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January 20, 1999

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Hopkins Forms Genetic Medicine Institute

Uniting nine centers, scores of physicians and scientists, and budgets worth tens of millions of dollars, The Johns Hopkins University School of Medicine today announced the formation of a new institute that consolidates much of the genetic disease research, education and treatment enterprise, now widely spread throughout Hopkins, under a single institutional umbrella.

In naming the new institute the McKusick-Nathans Institute of Genetic Medicine, Hopkins also jointly honors two pioneer faculty members whose work in the lab and at the bedside over the past 40 years helped transform a fledgling scientific specialty into the driving force of medicine.

"We expect the combination of funds, facilities and multidisciplinary faculty in human and experimental genetics to form a critical mass that will attract even more talent and resources to genetic medicine," says Bart Chernow, M.D., vice dean for research and technology and acting director of the new Institute. "The future of medicine is irrevocably tied to genetics and to the ability to gather and use information about genetics and the human genome. Those institutions prepared to do these things efficiently and effectively will spark an explosion in our understanding of and ability to treat the multitude of diseases related to genetic abnormalities."

Ultimately, Chernow says, the Institute will have a permanent physical home in the new research tower planned for construction on the Johns Hopkins medical campus, but it already is unusual among the few similar programs in the United States, both in the number of existing centers it unites -- nine -- and in the breadth of clinical and research collaborations it supports. The Center for Inherited Disease Research (CIDR), for example, which offers gene analysis and interpretation services for scientists hunting for complex disease genes, is a joint operation with the National Institutes of Health. The Online Mendelian Inheritance in Man (OMIM) Project is an internationally-known, Internet-based database used by geneticists globally to share findings. The Clinical Program in Genetic Medicine integrates diagnostic, counseling, screening and treatment resources for patients with genetic disorders and their families. And a newly approved Residency Program in Genetic Medicine, will coordinate post-doctoral training in genetics.

By most accounts, medical genetics as a recognized medical specialty was developed at Hopkins by Victor A. McKusick, M.D., University Professor of Medical Genetics, for whom the Institute is co-named. As a practicing cardiologist, he developed a keen interest in diseases that clustered in families, prompting a systematic search for clues to their origins. He was among the first to link the unusual cardiovascular and skeletal symptoms of a known inherited disease -- Marfan syndrome -- with a single defective gene. He was also the first to create a published database of genetic information in people, helping to lay the groundwork for the Human Genome Project.

Daniel Nathans, M.D., a molecular geneticist long known for his work with animal virus genetics, earned a Nobel Prize in 1978 with Hopkins colleague Hamilton Smith, for using enzymes as biochemical "scissors" to cleave and thus analyze DNA. The work ushered in the genetic engineering revolution of the last two decades. More recently, Nathans received the National Medal of Science, this country's highest scientific award, and served as interim President of Johns Hopkins University from 1995 to 1996.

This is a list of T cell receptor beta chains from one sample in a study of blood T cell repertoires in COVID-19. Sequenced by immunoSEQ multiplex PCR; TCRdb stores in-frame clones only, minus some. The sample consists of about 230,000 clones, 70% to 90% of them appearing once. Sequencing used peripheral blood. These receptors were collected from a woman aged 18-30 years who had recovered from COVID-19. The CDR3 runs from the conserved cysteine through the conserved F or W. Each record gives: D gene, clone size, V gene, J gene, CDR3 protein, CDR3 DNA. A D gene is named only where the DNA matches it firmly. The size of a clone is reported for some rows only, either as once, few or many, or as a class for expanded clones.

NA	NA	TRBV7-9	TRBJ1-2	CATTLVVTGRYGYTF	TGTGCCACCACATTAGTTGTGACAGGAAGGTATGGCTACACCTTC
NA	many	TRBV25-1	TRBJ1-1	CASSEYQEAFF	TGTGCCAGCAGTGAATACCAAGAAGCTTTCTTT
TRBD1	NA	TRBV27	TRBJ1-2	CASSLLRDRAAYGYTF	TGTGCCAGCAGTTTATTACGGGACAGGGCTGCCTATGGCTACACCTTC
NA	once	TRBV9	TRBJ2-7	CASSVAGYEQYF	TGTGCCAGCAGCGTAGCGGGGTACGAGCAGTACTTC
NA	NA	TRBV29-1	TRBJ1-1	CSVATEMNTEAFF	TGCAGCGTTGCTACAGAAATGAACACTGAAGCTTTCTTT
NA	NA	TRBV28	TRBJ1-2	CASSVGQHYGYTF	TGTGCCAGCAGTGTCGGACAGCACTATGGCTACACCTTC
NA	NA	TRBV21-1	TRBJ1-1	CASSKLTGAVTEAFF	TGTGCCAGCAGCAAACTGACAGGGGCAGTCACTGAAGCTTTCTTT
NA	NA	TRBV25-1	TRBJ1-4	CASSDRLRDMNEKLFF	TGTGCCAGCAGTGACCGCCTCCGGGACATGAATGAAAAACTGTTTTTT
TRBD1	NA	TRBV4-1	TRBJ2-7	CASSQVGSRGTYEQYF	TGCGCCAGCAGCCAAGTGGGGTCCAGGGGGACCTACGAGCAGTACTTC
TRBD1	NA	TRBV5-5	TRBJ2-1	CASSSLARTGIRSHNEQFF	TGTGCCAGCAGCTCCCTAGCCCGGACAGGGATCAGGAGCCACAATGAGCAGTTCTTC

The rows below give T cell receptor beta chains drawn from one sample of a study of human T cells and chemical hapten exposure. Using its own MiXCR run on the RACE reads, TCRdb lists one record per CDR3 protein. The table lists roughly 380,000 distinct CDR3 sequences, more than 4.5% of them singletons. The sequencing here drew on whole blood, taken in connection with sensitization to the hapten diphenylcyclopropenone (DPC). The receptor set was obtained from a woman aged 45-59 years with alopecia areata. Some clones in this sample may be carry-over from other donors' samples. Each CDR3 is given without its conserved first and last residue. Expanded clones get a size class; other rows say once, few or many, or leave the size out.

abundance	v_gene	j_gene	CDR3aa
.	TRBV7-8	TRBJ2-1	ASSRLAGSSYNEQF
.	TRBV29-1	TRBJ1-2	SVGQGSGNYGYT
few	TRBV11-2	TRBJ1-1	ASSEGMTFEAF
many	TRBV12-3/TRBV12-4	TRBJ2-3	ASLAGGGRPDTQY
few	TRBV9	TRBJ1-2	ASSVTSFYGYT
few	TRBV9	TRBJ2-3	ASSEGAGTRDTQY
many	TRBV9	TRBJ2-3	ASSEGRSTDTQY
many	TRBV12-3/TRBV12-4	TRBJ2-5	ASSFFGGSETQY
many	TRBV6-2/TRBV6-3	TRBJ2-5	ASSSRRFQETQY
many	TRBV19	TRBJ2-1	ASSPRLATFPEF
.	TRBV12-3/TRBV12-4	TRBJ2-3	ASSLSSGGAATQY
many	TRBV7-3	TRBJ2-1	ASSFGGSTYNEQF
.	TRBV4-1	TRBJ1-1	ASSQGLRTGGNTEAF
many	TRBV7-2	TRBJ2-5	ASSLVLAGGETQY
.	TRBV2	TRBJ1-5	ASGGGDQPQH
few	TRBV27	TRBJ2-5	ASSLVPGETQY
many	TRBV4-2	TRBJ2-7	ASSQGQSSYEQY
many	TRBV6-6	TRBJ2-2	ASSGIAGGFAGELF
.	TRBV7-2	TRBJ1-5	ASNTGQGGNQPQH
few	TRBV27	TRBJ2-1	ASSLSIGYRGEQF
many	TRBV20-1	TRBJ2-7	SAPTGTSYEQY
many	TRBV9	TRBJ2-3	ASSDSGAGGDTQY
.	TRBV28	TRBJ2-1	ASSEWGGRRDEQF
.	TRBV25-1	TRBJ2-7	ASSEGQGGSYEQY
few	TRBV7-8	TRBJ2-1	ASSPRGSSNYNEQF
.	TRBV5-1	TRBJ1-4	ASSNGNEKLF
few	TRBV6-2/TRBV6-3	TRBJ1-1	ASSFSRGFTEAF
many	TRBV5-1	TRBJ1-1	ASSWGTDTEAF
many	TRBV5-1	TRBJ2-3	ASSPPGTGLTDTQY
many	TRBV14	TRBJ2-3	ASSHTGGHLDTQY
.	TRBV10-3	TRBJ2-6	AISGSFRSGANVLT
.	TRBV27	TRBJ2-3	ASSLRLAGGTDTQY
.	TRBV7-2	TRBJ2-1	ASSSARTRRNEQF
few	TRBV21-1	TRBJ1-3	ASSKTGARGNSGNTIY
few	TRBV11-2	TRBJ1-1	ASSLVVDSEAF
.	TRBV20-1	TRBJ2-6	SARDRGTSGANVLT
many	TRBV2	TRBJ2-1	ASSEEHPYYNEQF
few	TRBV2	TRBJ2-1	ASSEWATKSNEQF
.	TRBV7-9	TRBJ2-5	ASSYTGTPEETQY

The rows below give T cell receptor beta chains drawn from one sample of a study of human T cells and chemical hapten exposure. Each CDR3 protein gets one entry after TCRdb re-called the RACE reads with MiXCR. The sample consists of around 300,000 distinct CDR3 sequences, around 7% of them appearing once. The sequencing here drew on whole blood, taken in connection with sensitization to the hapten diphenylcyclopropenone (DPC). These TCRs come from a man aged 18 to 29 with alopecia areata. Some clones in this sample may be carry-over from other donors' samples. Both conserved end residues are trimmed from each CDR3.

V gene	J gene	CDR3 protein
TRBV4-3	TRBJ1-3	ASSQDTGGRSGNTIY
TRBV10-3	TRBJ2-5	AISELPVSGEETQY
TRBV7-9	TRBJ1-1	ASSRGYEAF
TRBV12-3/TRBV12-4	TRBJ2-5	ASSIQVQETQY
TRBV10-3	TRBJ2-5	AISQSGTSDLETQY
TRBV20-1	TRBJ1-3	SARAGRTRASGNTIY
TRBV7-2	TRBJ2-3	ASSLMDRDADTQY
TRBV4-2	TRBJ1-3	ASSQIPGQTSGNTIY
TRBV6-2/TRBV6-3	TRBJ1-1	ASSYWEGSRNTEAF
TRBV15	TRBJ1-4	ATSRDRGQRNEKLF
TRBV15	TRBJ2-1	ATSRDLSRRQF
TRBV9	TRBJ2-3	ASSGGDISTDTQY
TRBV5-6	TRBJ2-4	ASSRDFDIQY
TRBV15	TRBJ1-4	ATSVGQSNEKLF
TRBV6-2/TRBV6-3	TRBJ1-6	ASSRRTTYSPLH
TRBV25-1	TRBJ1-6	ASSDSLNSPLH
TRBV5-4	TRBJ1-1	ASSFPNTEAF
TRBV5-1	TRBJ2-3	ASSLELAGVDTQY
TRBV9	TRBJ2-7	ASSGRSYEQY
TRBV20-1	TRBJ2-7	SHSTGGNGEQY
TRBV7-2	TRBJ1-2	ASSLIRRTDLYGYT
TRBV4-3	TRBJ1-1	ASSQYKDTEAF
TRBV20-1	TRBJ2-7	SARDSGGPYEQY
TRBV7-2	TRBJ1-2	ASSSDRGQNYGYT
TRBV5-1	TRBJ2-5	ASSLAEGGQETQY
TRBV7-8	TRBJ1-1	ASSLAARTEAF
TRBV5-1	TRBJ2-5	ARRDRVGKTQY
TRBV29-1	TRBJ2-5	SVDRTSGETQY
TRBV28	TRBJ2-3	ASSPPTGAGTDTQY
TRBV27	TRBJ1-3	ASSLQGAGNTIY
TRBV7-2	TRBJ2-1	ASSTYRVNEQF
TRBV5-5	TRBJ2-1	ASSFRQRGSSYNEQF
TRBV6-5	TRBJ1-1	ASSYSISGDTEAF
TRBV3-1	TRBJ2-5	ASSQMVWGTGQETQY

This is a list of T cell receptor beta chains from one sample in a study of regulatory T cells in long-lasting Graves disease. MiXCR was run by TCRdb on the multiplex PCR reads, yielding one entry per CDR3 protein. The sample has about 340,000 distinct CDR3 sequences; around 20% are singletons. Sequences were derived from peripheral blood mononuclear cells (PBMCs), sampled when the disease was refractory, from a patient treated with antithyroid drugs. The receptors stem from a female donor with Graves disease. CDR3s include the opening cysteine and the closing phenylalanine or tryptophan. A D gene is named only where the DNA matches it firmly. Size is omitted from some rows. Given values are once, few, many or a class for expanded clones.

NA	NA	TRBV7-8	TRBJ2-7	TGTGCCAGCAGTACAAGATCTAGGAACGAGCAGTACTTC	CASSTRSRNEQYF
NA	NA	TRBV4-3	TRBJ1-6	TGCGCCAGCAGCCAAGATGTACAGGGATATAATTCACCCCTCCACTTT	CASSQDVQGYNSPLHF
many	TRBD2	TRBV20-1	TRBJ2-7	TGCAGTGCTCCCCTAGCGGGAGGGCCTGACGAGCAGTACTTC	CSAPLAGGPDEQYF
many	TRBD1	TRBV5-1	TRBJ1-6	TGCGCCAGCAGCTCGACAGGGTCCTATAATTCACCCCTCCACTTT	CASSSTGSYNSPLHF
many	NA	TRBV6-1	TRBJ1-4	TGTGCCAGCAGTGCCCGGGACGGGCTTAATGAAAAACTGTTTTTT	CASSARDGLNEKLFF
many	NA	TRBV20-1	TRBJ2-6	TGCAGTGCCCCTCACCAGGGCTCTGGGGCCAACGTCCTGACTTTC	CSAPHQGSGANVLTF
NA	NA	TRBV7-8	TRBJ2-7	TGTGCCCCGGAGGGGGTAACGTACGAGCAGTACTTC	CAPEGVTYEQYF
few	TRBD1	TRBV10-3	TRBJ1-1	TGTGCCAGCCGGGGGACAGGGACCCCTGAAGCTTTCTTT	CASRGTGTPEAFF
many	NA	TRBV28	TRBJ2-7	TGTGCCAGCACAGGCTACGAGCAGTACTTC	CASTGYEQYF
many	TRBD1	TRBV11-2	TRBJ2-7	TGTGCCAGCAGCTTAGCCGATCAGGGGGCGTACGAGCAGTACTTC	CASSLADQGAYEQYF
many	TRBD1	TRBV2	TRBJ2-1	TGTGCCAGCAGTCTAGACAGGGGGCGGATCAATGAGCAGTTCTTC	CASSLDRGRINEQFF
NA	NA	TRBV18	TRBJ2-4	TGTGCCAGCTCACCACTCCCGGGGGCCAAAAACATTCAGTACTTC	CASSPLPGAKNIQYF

"Because of people like Drs. McKusick and Nathans, Hopkins has led the way in genetic medicine for decades and with this Institute, so appropriately named for them, will continue to do so," says Edward D. Miller, M.D., Dean and CEO of Johns Hopkins Medicine.

Other centers and programs to be consolidated in the new Institute are the Greenberg Center for Skeletal Dysplasia, which unites research, diagnosis and care of patients with congenitally short stature; the Center for Craniofacial Development and Disorders, whose physicians investigate normal skull and facial development and the genetic events leading to malformations; the DNA Diagnostic Lab, which specializes in testing for 14 genetic conditions and their carriers; the Predoctoral Training Program in Human Genetics, which is turning out the physicians and researchers who will lead the next generation's genetic research and treatment; The Genetics Resources Core Facility, a scientific "superstore" providing biochemical reagents and other products for researchers, as well as a cell culturing, DNA analysis and research planning service.

Hopkins has a long-standing tradition of pioneering in human genetic medicine: in recent years, Hopkins scientist Bert Vogelstein, M.D., was the first to pinpoint genes for inherited colon cancer. Hopkins researchers were the first to assign a gene, for the Duffy blood group, to a specific chromosome, setting off worldwide interest in gene mapping. Barton Childs, M.D., the head of Hopkins' first division to study and treat pediatric congenital disease, discovered a key rule of chromosome biology in 1963: that only one member of an X chromosome pair is active. The idea of the variability of the gene for the neurological disease, Huntington's chorea, a key diagnostic step, took place at Hopkins, as have many of the earliest trials of gene therapy for cystic fibrosis and gene-based vaccines for certain kidney cancers.

According to Chernow, funding for the Institute comes from existing and expanded sources including grants, and both private and corporate contributions.


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